If you want to determine whether a 10 year loan might work for you, ask yourself a few questions as you are reviewing your loan options. Do you make enough income to comfortably afford a higher loan payment? If you were to suffer a job loss or catastrophic life event in the next 10 years, would you still be able to pay your mortgage? Do you have savings, assets or other sources of funds to cover you in case of emergency? Are you more of a Warren Buffett type when it comes to money, able to postpone gratification and find satisfaction in the future advantages of your investments? If the answer to these questions is yes, a 10 year fixed rate mortgage may be a good choice for you.
Some homeowners don't want to pay a mortgage for as long as 30 years (or in some cases, even longer). Mortgages are usually the biggest financial commitment most people will make in life. Perhaps you have a desire to be 100% debt free. Perhaps you want to pay off your home in order to devote your money to other things like financing a child's college tuition or your own retirement. Perhaps you just want the personal satisfaction of owning your home outright by the time you reach a certain age. Whatever the reason, a 10 year fixed rate mortgage will definitely help you get to your final payment quicker.
Again, the key here is whether you can afford a higher monthly payment without shouldering an undue burden. Never spend more than you can truly afford when financing a home. Foreclosure is bad for you, your lender, and the entire homeownership ecosystem. If you have a high income or a lower priced home, it may be easier for you to commit to a 10 year loan term. loanDepot can provide you with pricing and amortization schedules for all of our loan terms, so you can make an informed decision.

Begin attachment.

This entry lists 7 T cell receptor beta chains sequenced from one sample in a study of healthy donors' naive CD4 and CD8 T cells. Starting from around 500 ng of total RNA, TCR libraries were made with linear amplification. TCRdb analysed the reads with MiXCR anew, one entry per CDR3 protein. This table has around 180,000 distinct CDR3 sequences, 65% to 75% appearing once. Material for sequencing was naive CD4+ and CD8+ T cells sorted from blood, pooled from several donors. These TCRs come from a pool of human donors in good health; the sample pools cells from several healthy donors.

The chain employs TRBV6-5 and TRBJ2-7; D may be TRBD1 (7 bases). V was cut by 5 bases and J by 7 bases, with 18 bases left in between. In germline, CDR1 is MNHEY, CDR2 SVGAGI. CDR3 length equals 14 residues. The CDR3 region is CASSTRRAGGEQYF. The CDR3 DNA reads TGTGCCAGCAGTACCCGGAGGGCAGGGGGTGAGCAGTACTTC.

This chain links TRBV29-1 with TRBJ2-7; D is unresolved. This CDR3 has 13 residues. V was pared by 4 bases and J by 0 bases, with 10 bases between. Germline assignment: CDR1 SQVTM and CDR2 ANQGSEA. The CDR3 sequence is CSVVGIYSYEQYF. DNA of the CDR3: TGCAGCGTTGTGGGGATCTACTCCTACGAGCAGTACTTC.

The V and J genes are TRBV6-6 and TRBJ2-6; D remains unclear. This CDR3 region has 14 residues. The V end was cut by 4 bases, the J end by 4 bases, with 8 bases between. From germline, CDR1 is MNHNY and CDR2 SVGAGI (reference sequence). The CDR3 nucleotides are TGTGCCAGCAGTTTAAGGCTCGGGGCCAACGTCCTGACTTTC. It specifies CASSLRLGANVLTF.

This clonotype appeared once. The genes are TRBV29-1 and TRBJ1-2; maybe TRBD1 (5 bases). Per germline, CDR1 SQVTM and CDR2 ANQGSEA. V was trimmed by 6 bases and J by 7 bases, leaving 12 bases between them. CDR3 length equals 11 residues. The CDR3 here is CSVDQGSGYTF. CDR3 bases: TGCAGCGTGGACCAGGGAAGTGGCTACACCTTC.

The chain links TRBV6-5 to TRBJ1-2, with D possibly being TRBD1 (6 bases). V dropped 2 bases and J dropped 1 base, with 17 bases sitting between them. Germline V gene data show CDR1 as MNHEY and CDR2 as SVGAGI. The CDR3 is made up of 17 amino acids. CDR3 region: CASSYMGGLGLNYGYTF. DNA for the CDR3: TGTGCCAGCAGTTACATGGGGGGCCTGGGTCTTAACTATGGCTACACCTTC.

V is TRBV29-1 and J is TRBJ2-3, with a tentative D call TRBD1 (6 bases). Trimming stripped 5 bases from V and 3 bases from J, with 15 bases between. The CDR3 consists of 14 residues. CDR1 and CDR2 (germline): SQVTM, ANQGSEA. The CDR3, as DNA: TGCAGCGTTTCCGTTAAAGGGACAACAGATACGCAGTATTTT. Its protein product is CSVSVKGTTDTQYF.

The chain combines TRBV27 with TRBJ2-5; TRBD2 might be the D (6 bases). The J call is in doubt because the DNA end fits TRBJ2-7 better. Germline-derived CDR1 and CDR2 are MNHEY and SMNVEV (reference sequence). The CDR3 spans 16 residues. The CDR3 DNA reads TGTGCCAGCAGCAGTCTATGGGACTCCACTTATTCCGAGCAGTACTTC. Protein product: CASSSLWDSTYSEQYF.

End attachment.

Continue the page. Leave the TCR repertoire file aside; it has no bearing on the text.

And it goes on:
There is a situation where a 10 year fixed rate mortgage might lower your monthly payment. If you are a homeowner who originally got a 20 or 30 year mortgage, but you only have 10 years left to pay, you may be eligible for a lower payment if the 10 year fixed mortgage rates are lower now than what you have currently. As previously stated, rates are usually lower for a 10 year mortgage, so if you've already paid down 10-20 years of your principal, it may be worth your while to ask about refinancing to a shorter term.
The big caveat here would be closing costs. Some lenders may charge hefty fees to close a refinance loan. A loanDepot licensed loan officers can advise you whether this kind of refinance may benefit you.